philosophical doctrine

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Noun1.philosophical doctrine - a doctrine accepted by adherents to a philosophy
doctrine, ism, philosophical system, philosophy, school of thought - a belief (or system of beliefs) accepted as authoritative by some group or school
aesthetic, esthetic - (philosophy) a philosophical theory as to what is beautiful; "he despised the esthetic of minimalism"
Aristotelianism, peripateticism - (philosophy) the philosophy of Aristotle that deals with logic and metaphysics and ethics and poetics and politics and natural science; "Aristotelianism profoundly influenced Western thought"
conceptualism - the doctrine that the application of a general term to various objects indicates the existence of a mental entity that mediates the application
Confucianism - the teachings of Confucius emphasizing love for humanity; high value given to learning and to devotion to family (including ancestors); peace; justice; influenced the traditional culture of China
deconstruction, deconstructionism - a philosophical theory of criticism (usually of literature or film) that seeks to expose deep-seated contradictions in a work by delving below its surface meaning
empiricism, empiricist philosophy, sensationalism - (philosophy) the doctrine that knowledge derives from experience
environmentalism - the philosophical doctrine that environment is more important than heredity in determining intellectual growth
existential philosophy, existentialism, existentialist philosophy - (philosophy) a 20th-century philosophical movement chiefly in Europe; assumes that people are entirely free and thus responsible for what they make of themselves
determinism - (philosophy) a philosophical theory holding that all events are inevitable consequences of antecedent sufficient causes; often understood as denying the possibility of free will
formalism - (philosophy) the philosophical theory that formal (logical or mathematical) statements have no meaning but that its symbols (regarded as physical entities) exhibit a form that has useful applications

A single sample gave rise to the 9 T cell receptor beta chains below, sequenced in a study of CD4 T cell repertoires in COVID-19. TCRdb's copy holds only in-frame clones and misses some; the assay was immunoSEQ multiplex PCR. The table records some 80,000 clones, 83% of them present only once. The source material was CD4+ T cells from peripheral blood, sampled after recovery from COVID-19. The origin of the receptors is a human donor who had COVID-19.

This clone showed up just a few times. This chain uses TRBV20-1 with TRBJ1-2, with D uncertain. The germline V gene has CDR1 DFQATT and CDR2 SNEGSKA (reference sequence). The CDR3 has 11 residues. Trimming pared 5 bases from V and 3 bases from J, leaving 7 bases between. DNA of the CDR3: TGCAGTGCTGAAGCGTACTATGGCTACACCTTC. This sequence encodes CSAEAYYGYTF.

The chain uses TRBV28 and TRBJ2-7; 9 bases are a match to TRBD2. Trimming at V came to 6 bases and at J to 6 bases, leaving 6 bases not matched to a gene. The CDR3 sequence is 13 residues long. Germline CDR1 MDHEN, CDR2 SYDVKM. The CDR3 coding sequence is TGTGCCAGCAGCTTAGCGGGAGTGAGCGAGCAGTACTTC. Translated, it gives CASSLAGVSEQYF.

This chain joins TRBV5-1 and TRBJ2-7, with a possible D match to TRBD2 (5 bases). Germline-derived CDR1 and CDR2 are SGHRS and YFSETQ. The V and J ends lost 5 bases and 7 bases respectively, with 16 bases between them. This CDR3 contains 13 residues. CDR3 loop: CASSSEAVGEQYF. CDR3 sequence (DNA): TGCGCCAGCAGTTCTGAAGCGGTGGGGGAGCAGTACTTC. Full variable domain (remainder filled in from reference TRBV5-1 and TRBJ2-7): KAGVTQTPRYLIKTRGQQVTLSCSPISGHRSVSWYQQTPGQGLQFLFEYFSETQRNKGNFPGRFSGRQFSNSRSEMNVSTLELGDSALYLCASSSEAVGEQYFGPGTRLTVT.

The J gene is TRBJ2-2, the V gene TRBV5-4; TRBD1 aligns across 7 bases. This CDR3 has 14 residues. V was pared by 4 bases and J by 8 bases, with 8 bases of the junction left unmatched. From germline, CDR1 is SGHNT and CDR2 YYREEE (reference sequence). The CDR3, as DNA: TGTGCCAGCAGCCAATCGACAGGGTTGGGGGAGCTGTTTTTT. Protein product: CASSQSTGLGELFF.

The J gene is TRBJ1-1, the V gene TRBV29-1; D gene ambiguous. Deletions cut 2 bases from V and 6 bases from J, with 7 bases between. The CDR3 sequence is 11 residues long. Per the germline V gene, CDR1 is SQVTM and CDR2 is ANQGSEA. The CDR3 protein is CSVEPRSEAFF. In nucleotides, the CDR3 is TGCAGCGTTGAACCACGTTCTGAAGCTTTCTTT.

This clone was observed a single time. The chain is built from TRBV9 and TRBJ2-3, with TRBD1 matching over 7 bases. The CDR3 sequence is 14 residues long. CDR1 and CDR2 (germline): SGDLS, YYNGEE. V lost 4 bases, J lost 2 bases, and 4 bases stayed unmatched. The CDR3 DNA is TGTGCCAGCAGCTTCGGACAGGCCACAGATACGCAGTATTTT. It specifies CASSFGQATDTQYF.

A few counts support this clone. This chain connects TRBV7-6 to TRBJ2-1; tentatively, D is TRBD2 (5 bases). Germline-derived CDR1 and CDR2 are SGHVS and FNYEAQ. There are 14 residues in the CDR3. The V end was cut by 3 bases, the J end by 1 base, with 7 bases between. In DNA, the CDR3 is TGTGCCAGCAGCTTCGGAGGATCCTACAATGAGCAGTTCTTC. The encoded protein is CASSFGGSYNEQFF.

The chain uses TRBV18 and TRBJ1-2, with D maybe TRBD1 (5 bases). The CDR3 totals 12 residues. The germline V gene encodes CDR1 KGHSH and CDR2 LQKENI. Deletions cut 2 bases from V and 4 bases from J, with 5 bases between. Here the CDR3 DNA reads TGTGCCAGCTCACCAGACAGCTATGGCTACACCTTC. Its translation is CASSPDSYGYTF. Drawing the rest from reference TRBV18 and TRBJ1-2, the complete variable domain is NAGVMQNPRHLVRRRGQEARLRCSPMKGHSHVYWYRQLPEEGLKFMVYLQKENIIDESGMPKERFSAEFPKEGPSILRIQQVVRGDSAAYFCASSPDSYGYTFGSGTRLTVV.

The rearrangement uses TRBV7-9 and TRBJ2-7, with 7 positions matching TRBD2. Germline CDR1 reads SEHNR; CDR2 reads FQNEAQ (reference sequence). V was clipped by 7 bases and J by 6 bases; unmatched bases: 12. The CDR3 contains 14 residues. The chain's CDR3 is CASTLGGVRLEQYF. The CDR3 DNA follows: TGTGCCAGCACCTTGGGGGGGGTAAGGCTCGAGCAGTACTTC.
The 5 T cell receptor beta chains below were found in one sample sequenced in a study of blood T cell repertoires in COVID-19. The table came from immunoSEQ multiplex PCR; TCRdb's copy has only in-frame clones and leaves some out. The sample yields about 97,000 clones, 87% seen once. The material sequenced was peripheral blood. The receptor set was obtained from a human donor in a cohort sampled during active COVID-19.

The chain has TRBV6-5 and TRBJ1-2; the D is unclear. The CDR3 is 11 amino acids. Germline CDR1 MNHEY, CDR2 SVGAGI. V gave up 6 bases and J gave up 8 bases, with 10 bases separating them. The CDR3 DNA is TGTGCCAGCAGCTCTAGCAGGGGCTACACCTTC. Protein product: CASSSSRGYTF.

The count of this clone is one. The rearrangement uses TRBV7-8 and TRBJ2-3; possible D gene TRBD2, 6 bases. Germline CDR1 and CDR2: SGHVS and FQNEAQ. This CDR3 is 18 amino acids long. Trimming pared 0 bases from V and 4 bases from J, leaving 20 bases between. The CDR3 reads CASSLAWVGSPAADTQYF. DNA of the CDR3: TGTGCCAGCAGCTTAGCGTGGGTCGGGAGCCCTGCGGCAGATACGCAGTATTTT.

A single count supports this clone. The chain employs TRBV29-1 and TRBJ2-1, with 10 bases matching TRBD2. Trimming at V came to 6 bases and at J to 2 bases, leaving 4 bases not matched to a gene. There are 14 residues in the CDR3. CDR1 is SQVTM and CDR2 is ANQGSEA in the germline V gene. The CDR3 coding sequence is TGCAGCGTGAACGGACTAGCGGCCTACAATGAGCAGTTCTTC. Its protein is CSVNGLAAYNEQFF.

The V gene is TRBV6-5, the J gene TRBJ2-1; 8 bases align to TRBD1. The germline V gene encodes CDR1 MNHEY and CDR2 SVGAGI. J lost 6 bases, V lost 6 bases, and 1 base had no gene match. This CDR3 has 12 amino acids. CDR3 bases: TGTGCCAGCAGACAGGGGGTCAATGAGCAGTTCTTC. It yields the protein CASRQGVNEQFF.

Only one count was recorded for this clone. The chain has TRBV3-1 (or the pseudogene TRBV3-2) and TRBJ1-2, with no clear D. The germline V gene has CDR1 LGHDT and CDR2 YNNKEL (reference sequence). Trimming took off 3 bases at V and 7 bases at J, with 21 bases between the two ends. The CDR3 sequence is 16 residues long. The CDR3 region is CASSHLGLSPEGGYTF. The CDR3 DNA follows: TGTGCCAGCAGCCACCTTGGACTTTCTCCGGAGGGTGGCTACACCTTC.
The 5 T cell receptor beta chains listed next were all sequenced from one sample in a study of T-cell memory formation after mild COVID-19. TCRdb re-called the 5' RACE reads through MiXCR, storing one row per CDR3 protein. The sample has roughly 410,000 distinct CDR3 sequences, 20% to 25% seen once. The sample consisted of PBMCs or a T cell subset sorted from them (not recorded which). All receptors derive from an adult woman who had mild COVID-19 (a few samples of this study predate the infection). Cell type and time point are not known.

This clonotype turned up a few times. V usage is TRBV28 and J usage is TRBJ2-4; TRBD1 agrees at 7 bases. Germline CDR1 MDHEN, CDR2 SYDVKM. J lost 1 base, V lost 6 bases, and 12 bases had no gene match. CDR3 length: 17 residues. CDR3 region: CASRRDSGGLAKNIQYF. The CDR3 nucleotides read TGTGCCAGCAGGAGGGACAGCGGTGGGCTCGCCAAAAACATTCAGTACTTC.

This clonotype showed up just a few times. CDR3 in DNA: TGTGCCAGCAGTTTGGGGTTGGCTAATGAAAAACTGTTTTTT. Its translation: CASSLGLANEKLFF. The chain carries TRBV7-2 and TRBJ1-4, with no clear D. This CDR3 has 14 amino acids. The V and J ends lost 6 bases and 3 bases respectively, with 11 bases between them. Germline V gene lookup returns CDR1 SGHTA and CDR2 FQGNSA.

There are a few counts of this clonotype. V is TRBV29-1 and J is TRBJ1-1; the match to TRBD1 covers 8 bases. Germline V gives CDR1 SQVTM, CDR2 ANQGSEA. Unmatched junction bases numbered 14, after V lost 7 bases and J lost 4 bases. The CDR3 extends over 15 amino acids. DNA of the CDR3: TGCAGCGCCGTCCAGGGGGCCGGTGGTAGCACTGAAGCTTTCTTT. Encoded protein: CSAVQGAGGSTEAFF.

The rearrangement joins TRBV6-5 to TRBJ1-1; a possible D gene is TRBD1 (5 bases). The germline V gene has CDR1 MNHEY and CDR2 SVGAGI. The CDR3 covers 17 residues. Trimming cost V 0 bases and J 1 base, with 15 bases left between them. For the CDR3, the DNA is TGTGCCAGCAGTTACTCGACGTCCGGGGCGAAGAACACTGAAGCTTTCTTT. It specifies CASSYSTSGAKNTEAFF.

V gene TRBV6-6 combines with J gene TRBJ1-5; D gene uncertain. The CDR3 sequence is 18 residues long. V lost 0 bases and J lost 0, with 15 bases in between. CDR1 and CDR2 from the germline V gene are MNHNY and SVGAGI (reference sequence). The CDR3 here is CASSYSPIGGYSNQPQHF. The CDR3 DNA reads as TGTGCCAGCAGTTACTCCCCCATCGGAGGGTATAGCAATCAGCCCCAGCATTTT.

hereditarianism - the philosophical doctrine that heredity is more important than environment in determining intellectual growth
idealism - (philosophy) the philosophical theory that ideas are the only reality
intuitionism - (philosophy) the doctrine that knowledge is acquired primarily by intuition
logicism - (philosophy) the philosophical theory that all of mathematics can be derived from formal logic
physicalism, materialism - (philosophy) the philosophical theory that matter is the only reality
mechanism - (philosophy) the philosophical theory that all phenomena can be explained in terms of physical or biological causes
mentalism - (philosophy) a doctrine that mind is the true reality and that objects exist only as aspects of the mind's awareness
nativism - (philosophy) the philosophical theory that some ideas are innate
naturalism - (philosophy) the doctrine that the world can be understood in scientific terms without recourse to spiritual or supernatural explanations
Neoplatonism - a system of philosophical and theological doctrines composed of elements of Platonism and Aristotelianism and oriental mysticism; its most distinctive doctrine holds that the first principle and source of reality transcends being and thought and is naturally unknowable; "Neoplatonism was predominant in pagan Europe until the 6th century"; "Neoplatonism was a major influence on early Christian writers and on later medieval and Renaissance thought and on Islamic philosophy"
nominalism - (philosophy) the doctrine that the various objects labeled by the same term have nothing in common but their name
operationalism - (philosophy) the doctrine that the meaning of a proposition consists of the operations involved in proving or applying it
Platonism, realism - (philosophy) the philosophical doctrine that abstract concepts exist independent of their names
pragmatism - (philosophy) the doctrine that practical consequences are the criteria of knowledge and meaning and value